Chris Taylor (video game “Dungeon Siege”) – (BMT: In the Name of the King: A Dungeon Siege Tale; Notes: Just the video game guy. Was named the 30th most influential developer of all time in 2002. Left his company in 2016 to work on indie games)

Actors – Jason Statham – (Known For: Fast & Furious 8; Fast & Furious 7; Snatch; Spy; Furious 6; The Italian Job; Lock, Stock and Two Smoking Barrels; Collateral; The Expendables; The Expendables 2; Parker; Homefront; The Mechanic; The Transporter; Death Race; The Bank Job; Hummingbird; Transporter 2; Future BMT: The Pink Panther; Wild Card; The One; Transporter 3; 13; Turn It Up; Killer Elite; Revolver; Mean Machine; London; BMT: Crank; Crank: High Voltage; In the Name of the King: A Dungeon Siege Tale; Ghosts of Mars; Mechanic: Resurrection; The Expendables 3; Notes: An all-star of BMT naturally. I’ve also heard great things about him over the years. Mainly that he’s hilarious and has a magnetic personality. Makes sense.)

Ron Perlman – (Known For: Fantastic Beasts and Where to Find Them; Pacific Rim; Drive; Hellboy; The Bleeder; Tangled; Alien Resurrection; Blade II; Hellboy II: The Golden Army; Percy Jackson: Sea of Monsters; Enemy at the Gates; The Book of Life; The Spiderwick Chronicles; The Name of the Rose; Looney Tunes: Back in Action; Titan A.E.; The City of Lost Children; Kid Cannabis; Poker Night; La guerre du feu; Future BMT: Police Academy: Mission to Moscow; The Island of Dr. Moreau; Conan the Barbarian; Mutant Chronicles; Sleepwalkers; Bad Ass; Down; The Ice Pirates; Stonewall; Skin Trade; Outlander; Bunraku; Star Trek: Nemesis; Crave; Romeo Is Bleeding; BMT: In the Name of the King: A Dungeon Siege Tale; Season of the Witch; Notes: We should watch Ice Pirates. Ron Perlman is probably most well known now for either Sons of Anarchy or Hellboy, but he’s been in a bunch of stuff obviously. Was in Del Toro’s debut Chronos in 1993 which lead to a life-long friendship.)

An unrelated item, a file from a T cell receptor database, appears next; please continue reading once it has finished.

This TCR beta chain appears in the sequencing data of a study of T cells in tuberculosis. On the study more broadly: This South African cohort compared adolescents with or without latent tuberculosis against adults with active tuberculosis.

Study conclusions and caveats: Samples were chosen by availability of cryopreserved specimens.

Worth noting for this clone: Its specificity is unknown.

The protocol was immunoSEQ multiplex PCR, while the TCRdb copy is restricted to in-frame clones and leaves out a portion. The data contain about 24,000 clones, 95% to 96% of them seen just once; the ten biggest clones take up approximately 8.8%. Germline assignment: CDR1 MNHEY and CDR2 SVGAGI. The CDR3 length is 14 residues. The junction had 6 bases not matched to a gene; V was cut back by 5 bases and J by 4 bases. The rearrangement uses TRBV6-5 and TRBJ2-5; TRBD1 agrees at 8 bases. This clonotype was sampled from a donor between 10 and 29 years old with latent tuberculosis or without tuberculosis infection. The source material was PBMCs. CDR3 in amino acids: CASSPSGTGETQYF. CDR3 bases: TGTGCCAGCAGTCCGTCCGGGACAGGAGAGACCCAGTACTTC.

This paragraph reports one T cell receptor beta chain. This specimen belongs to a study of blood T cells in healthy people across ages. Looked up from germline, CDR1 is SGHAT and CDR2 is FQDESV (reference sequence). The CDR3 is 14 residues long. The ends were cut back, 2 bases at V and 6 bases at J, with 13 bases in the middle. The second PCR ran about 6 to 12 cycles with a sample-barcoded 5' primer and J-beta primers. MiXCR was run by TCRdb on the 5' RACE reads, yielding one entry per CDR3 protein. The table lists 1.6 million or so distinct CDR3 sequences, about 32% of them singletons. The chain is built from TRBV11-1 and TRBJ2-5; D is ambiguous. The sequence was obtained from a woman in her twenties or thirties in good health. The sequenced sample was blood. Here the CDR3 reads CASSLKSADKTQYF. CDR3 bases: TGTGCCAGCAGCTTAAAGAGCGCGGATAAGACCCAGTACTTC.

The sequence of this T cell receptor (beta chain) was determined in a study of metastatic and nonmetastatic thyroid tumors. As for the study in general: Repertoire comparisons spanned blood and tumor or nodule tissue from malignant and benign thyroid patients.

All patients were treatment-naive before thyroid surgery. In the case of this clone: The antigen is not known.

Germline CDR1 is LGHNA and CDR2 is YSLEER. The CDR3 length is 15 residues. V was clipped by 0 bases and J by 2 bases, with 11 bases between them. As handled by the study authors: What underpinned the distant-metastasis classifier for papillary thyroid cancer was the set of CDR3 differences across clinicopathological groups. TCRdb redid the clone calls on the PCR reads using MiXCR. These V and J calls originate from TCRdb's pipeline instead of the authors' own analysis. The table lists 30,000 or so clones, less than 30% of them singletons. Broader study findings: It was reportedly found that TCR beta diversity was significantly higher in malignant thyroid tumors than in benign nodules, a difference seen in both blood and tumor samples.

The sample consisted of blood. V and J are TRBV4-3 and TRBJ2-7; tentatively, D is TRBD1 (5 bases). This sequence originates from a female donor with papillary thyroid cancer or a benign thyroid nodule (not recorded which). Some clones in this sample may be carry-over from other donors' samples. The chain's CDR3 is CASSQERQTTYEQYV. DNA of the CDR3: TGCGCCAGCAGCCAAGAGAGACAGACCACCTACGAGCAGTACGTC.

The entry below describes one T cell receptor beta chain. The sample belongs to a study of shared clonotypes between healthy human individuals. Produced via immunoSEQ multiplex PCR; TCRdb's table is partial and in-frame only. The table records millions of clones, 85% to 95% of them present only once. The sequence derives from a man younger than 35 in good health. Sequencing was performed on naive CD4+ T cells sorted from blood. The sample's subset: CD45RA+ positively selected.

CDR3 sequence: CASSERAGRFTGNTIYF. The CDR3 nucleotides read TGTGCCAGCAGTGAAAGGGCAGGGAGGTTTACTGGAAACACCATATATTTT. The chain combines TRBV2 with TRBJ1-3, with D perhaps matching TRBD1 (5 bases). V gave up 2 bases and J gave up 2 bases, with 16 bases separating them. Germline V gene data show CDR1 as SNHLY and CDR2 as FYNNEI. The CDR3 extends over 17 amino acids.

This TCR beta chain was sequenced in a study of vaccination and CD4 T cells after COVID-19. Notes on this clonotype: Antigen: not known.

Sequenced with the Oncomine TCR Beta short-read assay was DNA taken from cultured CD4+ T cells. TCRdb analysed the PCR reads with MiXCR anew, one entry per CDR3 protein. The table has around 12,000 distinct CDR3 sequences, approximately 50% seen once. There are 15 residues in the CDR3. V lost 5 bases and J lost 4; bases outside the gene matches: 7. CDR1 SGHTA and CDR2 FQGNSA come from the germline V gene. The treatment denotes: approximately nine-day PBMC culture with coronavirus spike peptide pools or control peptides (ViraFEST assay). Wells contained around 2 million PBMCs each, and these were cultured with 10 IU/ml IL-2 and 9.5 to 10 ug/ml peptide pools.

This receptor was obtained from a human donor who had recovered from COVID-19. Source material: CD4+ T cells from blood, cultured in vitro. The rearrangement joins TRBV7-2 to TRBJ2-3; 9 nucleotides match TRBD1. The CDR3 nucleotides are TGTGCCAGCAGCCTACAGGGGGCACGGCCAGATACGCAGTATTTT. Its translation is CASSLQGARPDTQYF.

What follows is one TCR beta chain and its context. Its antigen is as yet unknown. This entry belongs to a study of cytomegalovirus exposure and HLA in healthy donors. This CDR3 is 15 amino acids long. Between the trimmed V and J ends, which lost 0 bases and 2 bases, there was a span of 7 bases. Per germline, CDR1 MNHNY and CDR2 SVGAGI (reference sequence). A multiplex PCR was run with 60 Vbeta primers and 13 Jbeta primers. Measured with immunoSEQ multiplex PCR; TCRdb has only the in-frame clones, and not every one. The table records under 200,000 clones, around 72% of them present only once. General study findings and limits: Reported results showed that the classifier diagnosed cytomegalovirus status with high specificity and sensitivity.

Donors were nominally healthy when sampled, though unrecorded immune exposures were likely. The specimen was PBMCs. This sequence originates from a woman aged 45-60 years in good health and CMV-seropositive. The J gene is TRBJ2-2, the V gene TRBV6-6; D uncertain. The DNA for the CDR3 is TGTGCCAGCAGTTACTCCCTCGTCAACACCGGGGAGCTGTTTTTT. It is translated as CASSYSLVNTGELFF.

Ray Liotta – (Known For: Goodfellas; The Place Beyond the Pines; Blow; Sin City: A Dame to Kill For; Identity; Killing Them Softly; Bee Movie; Date Night; The Iceman; Field of Dreams; Cop Land; Kill the Messenger; Heartbreakers; Youth in Revolt; Muppets Most Wanted; Narc; Something Wild; Unlawful Entry; Battle in Seattle; Observe and Report; Future BMT: Turbulence; The Son of No One; Operation Dumbo Drop; Crazy on the Outside; Revenge of the Green Dragons; The Identical; Forever Mine; Even Money; Powder Blue; Revolver; Better Living Through Chemistry; The Lonely Lady; The Death and Life of Charlie St. Cloud; Unforgettable; Slow Burn; Smokin’ Aces; Corrina, Corrina; Hannibal; Crossing Over; Pilgrim; BMT: In the Name of the King: A Dungeon Siege Tale; Wild Hogs; Notes: He is most well known for looking like he is wearing a Halloween mask of himself. Joking, but this is the first movie I watched where I was like Liotta looks a little odd these days. Hugely famous, mainly for Goodfellas, he still gets decent enough jobs. Definitely an interesting career.)

Budget/Gross – $60,000,000 / Domestic: $4,775,656 (Worldwide: $13,097,915)

(So, Uwe Boll had a decent racket going for a while. The way it works is detailed here, but here’s the short version: if you are a German citizen looking for a tax shelter you can set up a shell company, “finance a film” for millions of euros (immediately tax deductible), and then lease back the rights to a Hollywood studio for almost the entire amount saving millions in taxes. The key is having a German director to direct … wait a minute I know a German director by the name of Uwe! I think they closed that loophole, it is the only explanation as to why Uwe isn’t still churning out trash. This is also the definition of “sweet IP”: video games no one else wanted to make into movies … so sell it to Uwe.)